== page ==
Graduate studies at Western
Journal of Business Ethics 77 (1):73 - 84 (2008)
|Abstract||This paper examines one nascent entrepreneurial endeavour intended by Canada's Stem Cell Network to catalyze the commercialization of stem cell research: the creation of a company called "Aggregate Therapeutics". We argue that this initiative, in its current configuration, is likely to result in a breach of public trust owing to three inter-related concerns: conflicts of interest; corporate influence on the university research agenda; and the failure to provide some form of direct return for the public's substantial tax dollar investment. These concerns are common to many efforts to commercialize academic science but are rendered particularly acute in this case given the therapeutic promise of stem cell research and the considerable number of resources related to stem cell research in Canada, which Aggregate Therapeutics is expected to pool. We do, however, believe that the company can be altered to guard against a violation of the public's trust, and so we present concrete modifications to its structure, which we contend should be given immediate consideration|
|Keywords||biotechnology Canada commercialization governance intellectual property patent public trust stem cell|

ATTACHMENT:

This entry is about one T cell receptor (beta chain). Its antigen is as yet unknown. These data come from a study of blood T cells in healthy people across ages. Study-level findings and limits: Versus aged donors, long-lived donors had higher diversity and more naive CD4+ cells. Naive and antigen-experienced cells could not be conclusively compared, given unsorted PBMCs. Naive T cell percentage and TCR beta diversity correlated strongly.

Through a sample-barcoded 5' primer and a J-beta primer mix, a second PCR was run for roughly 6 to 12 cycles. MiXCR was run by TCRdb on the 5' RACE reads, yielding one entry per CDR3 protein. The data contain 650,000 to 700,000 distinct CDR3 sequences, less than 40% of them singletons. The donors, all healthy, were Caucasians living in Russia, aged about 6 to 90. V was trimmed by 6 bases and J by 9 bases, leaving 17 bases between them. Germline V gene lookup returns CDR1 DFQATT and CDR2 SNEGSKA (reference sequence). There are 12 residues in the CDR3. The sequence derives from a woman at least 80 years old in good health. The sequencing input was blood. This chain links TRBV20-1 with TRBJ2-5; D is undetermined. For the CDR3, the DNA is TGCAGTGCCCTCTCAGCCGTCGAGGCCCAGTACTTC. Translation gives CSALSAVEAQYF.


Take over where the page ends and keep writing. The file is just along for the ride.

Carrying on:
|Categories||categorize this paper)|
|Through your library||Configure|
Similar books and articles
Glenn McGee & Arthur L. Caplan (1999). The Ethics and Politics of Small Sacrifices in Stem Cell Research. Kennedy Institute of Ethics Journal 9 (2):151-158.
Melinda B. Fagan (2011). Social Experiments in Stem Cell Biology. Perspectives on Science 19 (3):235-262.
William M. Sage (2010). Will Embryonic Stem Cells Change Health Policy? Journal of Law, Medicine and Ethics 38 (2):342-351.
Timothy Caulfield (2010). Stem Cell Research and Economic Promises. Journal of Law, Medicine and Ethics 38 (2):303-313.
David Magnus (2010). Translating Stem Cell Research: Challenges at the Research Frontier. Journal of Law, Medicine and Ethics 38 (2):267-276.
Shawn H. E. Harmon (2008). Emerging Technologies and Developing Countries: Stem Cell Research Regulation and Argentina. Developing World Bioethics 8 (2):138-150.
Ronald K. F. Fung & Ian H. Kerridge (2013). Uncertain Translation, Uncertain Benefit and Uncertain Risk: Ethical Challenges Facing First-in-Human Trials of Induced Pluripotent Stem (Ips) Cells. Bioethics 27 (2):89-96.
Mark T. Brown (2009). Moral Complicity in Induced Pluripotent Stem Cell Research. Kennedy Institute of Ethics Journal 19 (1):pp. 1-22.
Nikolaus Knoepffler (2004). Stem Cell Research: An Ethical Evaluation of Policy Options. Kennedy Institute of Ethics Journal 14 (1):55-74.
Added to index2009-01-28
Total downloads6 ( #154,984 of 741,433 )
Recent downloads (6 months)0
How can I increase my downloads?